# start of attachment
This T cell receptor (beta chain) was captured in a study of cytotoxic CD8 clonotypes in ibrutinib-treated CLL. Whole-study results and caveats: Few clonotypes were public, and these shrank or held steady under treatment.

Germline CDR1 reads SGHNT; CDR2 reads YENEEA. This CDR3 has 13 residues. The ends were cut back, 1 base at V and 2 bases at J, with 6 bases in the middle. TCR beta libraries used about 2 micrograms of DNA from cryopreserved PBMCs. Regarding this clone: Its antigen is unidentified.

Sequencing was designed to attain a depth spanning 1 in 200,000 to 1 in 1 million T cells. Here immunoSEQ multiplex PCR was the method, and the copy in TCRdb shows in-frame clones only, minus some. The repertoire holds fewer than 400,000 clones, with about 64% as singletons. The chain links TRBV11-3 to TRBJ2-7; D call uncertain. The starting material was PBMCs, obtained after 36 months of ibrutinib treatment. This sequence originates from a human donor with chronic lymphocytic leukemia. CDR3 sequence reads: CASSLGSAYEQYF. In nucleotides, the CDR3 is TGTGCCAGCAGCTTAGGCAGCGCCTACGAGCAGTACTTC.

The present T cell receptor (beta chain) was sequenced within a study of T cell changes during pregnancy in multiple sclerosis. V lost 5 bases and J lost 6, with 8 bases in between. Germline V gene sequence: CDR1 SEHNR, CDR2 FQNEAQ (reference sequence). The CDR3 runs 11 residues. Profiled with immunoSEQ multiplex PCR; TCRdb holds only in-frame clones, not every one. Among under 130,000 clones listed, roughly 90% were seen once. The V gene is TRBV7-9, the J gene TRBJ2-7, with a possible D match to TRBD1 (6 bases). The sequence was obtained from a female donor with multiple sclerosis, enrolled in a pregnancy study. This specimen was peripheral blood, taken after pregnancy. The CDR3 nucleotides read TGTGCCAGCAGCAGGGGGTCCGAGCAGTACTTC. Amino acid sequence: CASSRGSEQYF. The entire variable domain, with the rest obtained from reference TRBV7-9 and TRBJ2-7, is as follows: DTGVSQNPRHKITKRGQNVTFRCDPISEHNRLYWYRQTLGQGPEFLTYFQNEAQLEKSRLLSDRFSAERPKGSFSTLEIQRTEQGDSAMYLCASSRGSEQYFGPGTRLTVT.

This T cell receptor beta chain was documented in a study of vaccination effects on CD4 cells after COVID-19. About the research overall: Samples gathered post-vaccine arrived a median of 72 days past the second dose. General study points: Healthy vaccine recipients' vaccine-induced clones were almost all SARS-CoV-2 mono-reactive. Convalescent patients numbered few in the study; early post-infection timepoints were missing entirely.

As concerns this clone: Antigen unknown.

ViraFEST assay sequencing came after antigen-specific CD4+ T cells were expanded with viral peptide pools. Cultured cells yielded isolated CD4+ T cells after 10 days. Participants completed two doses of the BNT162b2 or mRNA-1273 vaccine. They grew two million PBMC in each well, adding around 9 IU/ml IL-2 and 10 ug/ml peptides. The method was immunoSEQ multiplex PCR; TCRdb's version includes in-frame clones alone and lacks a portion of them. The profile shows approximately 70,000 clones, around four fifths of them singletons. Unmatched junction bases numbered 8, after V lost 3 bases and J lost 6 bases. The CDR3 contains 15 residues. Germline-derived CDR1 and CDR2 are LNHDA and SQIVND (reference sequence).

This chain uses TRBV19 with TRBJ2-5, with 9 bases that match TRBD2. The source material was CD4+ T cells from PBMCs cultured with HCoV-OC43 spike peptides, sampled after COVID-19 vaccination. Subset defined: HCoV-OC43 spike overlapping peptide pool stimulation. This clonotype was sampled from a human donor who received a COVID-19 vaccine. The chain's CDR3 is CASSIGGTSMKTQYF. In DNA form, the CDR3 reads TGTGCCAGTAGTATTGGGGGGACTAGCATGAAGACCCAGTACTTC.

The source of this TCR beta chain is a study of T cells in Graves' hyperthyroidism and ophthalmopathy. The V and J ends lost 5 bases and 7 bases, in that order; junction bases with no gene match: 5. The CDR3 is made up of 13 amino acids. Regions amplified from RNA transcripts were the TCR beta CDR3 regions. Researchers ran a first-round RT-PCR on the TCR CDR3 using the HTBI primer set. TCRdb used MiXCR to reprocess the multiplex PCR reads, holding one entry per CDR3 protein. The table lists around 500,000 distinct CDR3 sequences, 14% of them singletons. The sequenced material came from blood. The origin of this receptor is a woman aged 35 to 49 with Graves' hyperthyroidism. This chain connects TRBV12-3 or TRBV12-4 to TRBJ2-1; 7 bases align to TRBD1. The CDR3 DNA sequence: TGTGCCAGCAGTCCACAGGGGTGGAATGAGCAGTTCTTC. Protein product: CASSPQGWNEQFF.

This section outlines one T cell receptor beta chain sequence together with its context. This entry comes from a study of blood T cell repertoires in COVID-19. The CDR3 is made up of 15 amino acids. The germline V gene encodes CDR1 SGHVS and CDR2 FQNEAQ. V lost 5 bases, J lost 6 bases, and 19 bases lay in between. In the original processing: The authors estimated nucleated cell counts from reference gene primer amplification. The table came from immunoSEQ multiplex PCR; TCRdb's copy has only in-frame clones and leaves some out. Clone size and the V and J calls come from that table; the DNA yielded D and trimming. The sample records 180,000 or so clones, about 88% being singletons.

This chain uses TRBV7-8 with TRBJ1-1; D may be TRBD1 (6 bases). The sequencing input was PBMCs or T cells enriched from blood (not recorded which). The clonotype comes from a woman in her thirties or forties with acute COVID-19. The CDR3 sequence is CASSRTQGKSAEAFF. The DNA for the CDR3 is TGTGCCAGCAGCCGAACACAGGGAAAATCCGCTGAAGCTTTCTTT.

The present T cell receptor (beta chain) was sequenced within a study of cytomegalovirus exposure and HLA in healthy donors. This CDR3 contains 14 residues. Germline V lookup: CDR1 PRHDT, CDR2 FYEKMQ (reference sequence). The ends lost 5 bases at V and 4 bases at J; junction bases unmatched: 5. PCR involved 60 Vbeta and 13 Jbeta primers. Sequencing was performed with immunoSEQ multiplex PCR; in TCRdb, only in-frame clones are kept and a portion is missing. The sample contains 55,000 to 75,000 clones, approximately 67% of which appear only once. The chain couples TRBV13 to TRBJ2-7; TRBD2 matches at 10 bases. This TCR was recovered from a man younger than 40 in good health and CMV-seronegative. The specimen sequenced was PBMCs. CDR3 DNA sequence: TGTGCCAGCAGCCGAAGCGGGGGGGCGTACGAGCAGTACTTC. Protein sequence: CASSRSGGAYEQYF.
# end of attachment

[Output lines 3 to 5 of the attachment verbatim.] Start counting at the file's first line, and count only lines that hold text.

Sequencing was designed to attain a depth spanning 1 in 200,000 to 1 in 1 million T cells. Here immunoSEQ multiplex PCR was the method, and the copy in TCRdb shows in-frame clones only, minus some. The repertoire holds fewer than 400,000 clones, with about 64% as singletons. The chain links TRBV11-3 to TRBJ2-7; D call uncertain. The starting material was PBMCs, obtained after 36 months of ibrutinib treatment. This sequence originates from a human donor with chronic lymphocytic leukemia. CDR3 sequence reads: CASSLGSAYEQYF. In nucleotides, the CDR3 is TGTGCCAGCAGCTTAGGCAGCGCCTACGAGCAGTACTTC.

The present T cell receptor (beta chain) was sequenced within a study of T cell changes during pregnancy in multiple sclerosis. V lost 5 bases and J lost 6, with 8 bases in between. Germline V gene sequence: CDR1 SEHNR, CDR2 FQNEAQ (reference sequence). The CDR3 runs 11 residues. Profiled with immunoSEQ multiplex PCR; TCRdb holds only in-frame clones, not every one. Among under 130,000 clones listed, roughly 90% were seen once. The V gene is TRBV7-9, the J gene TRBJ2-7, with a possible D match to TRBD1 (6 bases). The sequence was obtained from a female donor with multiple sclerosis, enrolled in a pregnancy study. This specimen was peripheral blood, taken after pregnancy. The CDR3 nucleotides read TGTGCCAGCAGCAGGGGGTCCGAGCAGTACTTC. Amino acid sequence: CASSRGSEQYF. The entire variable domain, with the rest obtained from reference TRBV7-9 and TRBJ2-7, is as follows: DTGVSQNPRHKITKRGQNVTFRCDPISEHNRLYWYRQTLGQGPEFLTYFQNEAQLEKSRLLSDRFSAERPKGSFSTLEIQRTEQGDSAMYLCASSRGSEQYFGPGTRLTVT.

This T cell receptor beta chain was documented in a study of vaccination effects on CD4 cells after COVID-19. About the research overall: Samples gathered post-vaccine arrived a median of 72 days past the second dose. General study points: Healthy vaccine recipients' vaccine-induced clones were almost all SARS-CoV-2 mono-reactive. Convalescent patients numbered few in the study; early post-infection timepoints were missing entirely.